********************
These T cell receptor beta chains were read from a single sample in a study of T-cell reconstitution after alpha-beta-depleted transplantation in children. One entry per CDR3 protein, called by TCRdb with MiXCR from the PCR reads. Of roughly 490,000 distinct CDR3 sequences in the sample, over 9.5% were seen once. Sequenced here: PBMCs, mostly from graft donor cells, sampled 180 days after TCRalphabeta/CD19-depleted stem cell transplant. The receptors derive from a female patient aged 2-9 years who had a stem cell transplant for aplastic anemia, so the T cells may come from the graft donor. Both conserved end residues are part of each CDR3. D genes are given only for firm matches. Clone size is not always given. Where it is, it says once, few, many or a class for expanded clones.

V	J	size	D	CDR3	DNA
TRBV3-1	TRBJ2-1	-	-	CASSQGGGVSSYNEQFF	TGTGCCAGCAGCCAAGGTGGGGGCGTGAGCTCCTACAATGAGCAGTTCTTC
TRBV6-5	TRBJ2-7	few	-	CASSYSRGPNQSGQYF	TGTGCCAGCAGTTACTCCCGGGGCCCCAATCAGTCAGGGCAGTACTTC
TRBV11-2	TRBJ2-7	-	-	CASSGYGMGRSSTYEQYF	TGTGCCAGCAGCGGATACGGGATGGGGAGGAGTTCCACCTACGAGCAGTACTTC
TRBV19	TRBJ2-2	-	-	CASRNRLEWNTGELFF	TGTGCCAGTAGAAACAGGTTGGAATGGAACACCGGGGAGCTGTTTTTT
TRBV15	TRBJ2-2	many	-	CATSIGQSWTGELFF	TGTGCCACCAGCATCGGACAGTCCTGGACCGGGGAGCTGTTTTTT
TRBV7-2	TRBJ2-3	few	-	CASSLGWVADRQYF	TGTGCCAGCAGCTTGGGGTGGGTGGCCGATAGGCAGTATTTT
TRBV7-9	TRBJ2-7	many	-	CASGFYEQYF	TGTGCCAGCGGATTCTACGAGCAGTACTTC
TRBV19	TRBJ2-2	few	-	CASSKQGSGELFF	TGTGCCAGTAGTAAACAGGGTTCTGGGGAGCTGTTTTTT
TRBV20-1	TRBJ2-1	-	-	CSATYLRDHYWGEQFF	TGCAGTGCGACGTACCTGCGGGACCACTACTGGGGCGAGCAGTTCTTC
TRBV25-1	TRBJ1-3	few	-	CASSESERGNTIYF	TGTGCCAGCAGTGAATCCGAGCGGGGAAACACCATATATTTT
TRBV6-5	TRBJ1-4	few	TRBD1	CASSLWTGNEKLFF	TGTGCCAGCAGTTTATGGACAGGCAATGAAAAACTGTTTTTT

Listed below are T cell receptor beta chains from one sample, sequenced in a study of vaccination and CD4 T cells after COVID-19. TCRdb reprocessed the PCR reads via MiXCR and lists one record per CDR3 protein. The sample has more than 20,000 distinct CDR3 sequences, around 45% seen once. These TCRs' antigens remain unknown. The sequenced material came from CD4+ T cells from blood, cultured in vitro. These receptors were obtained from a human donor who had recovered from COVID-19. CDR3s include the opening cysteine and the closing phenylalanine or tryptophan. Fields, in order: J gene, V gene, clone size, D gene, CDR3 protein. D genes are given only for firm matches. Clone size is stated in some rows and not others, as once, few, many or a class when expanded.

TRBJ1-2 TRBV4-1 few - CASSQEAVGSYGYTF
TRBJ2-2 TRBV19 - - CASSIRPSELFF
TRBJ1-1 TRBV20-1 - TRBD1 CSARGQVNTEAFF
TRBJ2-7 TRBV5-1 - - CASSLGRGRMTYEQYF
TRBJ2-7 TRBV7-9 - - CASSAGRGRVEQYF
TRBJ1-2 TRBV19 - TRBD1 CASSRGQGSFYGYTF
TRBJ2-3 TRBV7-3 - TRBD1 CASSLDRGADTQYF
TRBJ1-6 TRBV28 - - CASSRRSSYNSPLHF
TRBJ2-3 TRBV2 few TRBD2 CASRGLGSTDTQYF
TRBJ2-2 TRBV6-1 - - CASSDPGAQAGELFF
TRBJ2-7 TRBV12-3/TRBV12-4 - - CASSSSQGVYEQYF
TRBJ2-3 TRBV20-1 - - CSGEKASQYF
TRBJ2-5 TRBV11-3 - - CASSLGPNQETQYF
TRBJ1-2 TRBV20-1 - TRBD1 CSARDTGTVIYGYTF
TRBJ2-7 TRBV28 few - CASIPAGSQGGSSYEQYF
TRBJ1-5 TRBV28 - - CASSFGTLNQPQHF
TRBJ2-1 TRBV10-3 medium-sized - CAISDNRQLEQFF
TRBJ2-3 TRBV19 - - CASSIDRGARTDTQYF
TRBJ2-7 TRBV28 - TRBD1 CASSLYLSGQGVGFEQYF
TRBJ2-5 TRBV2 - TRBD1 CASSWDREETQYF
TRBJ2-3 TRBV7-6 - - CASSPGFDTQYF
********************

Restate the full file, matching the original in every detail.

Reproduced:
These T cell receptor beta chains were read from a single sample in a study of T-cell reconstitution after alpha-beta-depleted transplantation in children. One entry per CDR3 protein, called by TCRdb with MiXCR from the PCR reads. Of roughly 490,000 distinct CDR3 sequences in the sample, over 9.5% were seen once. Sequenced here: PBMCs, mostly from graft donor cells, sampled 180 days after TCRalphabeta/CD19-depleted stem cell transplant. The receptors derive from a female patient aged 2-9 years who had a stem cell transplant for aplastic anemia, so the T cells may come from the graft donor. Both conserved end residues are part of each CDR3. D genes are given only for firm matches. Clone size is not always given. Where it is, it says once, few, many or a class for expanded clones.

V	J	size	D	CDR3	DNA
TRBV3-1	TRBJ2-1	-	-	CASSQGGGVSSYNEQFF	TGTGCCAGCAGCCAAGGTGGGGGCGTGAGCTCCTACAATGAGCAGTTCTTC
TRBV6-5	TRBJ2-7	few	-	CASSYSRGPNQSGQYF	TGTGCCAGCAGTTACTCCCGGGGCCCCAATCAGTCAGGGCAGTACTTC
TRBV11-2	TRBJ2-7	-	-	CASSGYGMGRSSTYEQYF	TGTGCCAGCAGCGGATACGGGATGGGGAGGAGTTCCACCTACGAGCAGTACTTC
TRBV19	TRBJ2-2	-	-	CASRNRLEWNTGELFF	TGTGCCAGTAGAAACAGGTTGGAATGGAACACCGGGGAGCTGTTTTTT
TRBV15	TRBJ2-2	many	-	CATSIGQSWTGELFF	TGTGCCACCAGCATCGGACAGTCCTGGACCGGGGAGCTGTTTTTT
TRBV7-2	TRBJ2-3	few	-	CASSLGWVADRQYF	TGTGCCAGCAGCTTGGGGTGGGTGGCCGATAGGCAGTATTTT
TRBV7-9	TRBJ2-7	many	-	CASGFYEQYF	TGTGCCAGCGGATTCTACGAGCAGTACTTC
TRBV19	TRBJ2-2	few	-	CASSKQGSGELFF	TGTGCCAGTAGTAAACAGGGTTCTGGGGAGCTGTTTTTT
TRBV20-1	TRBJ2-1	-	-	CSATYLRDHYWGEQFF	TGCAGTGCGACGTACCTGCGGGACCACTACTGGGGCGAGCAGTTCTTC
TRBV25-1	TRBJ1-3	few	-	CASSESERGNTIYF	TGTGCCAGCAGTGAATCCGAGCGGGGAAACACCATATATTTT
TRBV6-5	TRBJ1-4	few	TRBD1	CASSLWTGNEKLFF	TGTGCCAGCAGTTTATGGACAGGCAATGAAAAACTGTTTTTT

Listed below are T cell receptor beta chains from one sample, sequenced in a study of vaccination and CD4 T cells after COVID-19. TCRdb reprocessed the PCR reads via MiXCR and lists one record per CDR3 protein. The sample has more than 20,000 distinct CDR3 sequences, around 45% seen once. These TCRs' antigens remain unknown. The sequenced material came from CD4+ T cells from blood, cultured in vitro. These receptors were obtained from a human donor who had recovered from COVID-19. CDR3s include the opening cysteine and the closing phenylalanine or tryptophan. Fields, in order: J gene, V gene, clone size, D gene, CDR3 protein. D genes are given only for firm matches. Clone size is stated in some rows and not others, as once, few, many or a class when expanded.

TRBJ1-2 TRBV4-1 few - CASSQEAVGSYGYTF
TRBJ2-2 TRBV19 - - CASSIRPSELFF
TRBJ1-1 TRBV20-1 - TRBD1 CSARGQVNTEAFF
TRBJ2-7 TRBV5-1 - - CASSLGRGRMTYEQYF
TRBJ2-7 TRBV7-9 - - CASSAGRGRVEQYF
TRBJ1-2 TRBV19 - TRBD1 CASSRGQGSFYGYTF
TRBJ2-3 TRBV7-3 - TRBD1 CASSLDRGADTQYF
TRBJ1-6 TRBV28 - - CASSRRSSYNSPLHF
TRBJ2-3 TRBV2 few TRBD2 CASRGLGSTDTQYF
TRBJ2-2 TRBV6-1 - - CASSDPGAQAGELFF
TRBJ2-7 TRBV12-3/TRBV12-4 - - CASSSSQGVYEQYF
TRBJ2-3 TRBV20-1 - - CSGEKASQYF
TRBJ2-5 TRBV11-3 - - CASSLGPNQETQYF
TRBJ1-2 TRBV20-1 - TRBD1 CSARDTGTVIYGYTF
TRBJ2-7 TRBV28 few - CASIPAGSQGGSSYEQYF
TRBJ1-5 TRBV28 - - CASSFGTLNQPQHF
TRBJ2-1 TRBV10-3 medium-sized - CAISDNRQLEQFF
TRBJ2-3 TRBV19 - - CASSIDRGARTDTQYF
TRBJ2-7 TRBV28 - TRBD1 CASSLYLSGQGVGFEQYF
TRBJ2-5 TRBV2 - TRBD1 CASSWDREETQYF
TRBJ2-3 TRBV7-6 - - CASSPGFDTQYF